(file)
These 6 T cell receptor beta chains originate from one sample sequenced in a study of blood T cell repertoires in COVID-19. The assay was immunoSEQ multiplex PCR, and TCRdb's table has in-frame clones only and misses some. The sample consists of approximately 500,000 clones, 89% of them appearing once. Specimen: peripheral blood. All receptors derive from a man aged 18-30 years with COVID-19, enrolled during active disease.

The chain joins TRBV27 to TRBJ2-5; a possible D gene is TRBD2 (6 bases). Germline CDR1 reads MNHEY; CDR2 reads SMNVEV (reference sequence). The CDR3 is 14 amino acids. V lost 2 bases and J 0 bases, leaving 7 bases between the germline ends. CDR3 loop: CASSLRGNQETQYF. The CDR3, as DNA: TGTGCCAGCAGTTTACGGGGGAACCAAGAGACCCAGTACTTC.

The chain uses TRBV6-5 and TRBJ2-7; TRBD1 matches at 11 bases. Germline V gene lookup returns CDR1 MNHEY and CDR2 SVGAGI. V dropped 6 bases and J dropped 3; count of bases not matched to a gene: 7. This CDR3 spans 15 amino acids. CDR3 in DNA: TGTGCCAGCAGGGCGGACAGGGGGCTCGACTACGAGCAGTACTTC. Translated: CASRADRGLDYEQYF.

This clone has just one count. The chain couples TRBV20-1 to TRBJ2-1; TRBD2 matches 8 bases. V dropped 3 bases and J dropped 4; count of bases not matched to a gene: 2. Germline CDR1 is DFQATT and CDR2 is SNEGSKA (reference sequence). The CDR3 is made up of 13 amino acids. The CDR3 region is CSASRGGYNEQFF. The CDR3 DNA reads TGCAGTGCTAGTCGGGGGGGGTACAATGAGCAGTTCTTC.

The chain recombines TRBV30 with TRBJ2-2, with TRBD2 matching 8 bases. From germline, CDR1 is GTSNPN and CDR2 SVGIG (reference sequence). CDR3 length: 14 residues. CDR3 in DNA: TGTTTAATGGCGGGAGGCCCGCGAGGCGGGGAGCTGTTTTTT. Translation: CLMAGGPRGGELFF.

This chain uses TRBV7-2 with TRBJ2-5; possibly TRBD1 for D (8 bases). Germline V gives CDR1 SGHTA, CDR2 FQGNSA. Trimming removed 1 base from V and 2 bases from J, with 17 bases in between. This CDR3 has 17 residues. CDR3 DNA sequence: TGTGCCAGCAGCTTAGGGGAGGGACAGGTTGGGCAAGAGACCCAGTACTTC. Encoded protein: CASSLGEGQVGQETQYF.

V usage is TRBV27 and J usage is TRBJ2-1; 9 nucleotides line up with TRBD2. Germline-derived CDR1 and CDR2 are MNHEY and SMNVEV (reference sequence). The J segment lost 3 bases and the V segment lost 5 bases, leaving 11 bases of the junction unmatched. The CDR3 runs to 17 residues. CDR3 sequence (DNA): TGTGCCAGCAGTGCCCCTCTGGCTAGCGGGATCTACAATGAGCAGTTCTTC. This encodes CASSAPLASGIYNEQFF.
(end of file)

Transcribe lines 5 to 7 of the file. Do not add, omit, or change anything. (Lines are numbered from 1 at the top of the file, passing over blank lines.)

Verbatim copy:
The chain recombines TRBV30 with TRBJ2-2, with TRBD2 matching 8 bases. From germline, CDR1 is GTSNPN and CDR2 SVGIG (reference sequence). CDR3 length: 14 residues. CDR3 in DNA: TGTTTAATGGCGGGAGGCCCGCGAGGCGGGGAGCTGTTTTTT. Translation: CLMAGGPRGGELFF.

This chain uses TRBV7-2 with TRBJ2-5; possibly TRBD1 for D (8 bases). Germline V gives CDR1 SGHTA, CDR2 FQGNSA. Trimming removed 1 base from V and 2 bases from J, with 17 bases in between. This CDR3 has 17 residues. CDR3 DNA sequence: TGTGCCAGCAGCTTAGGGGAGGGACAGGTTGGGCAAGAGACCCAGTACTTC. Encoded protein: CASSLGEGQVGQETQYF.

V usage is TRBV27 and J usage is TRBJ2-1; 9 nucleotides line up with TRBD2. Germline-derived CDR1 and CDR2 are MNHEY and SMNVEV (reference sequence). The J segment lost 3 bases and the V segment lost 5 bases, leaving 11 bases of the junction unmatched. The CDR3 runs to 17 residues. CDR3 sequence (DNA): TGTGCCAGCAGTGCCCCTCTGGCTAGCGGGATCTACAATGAGCAGTTCTTC. This encodes CASSAPLASGIYNEQFF.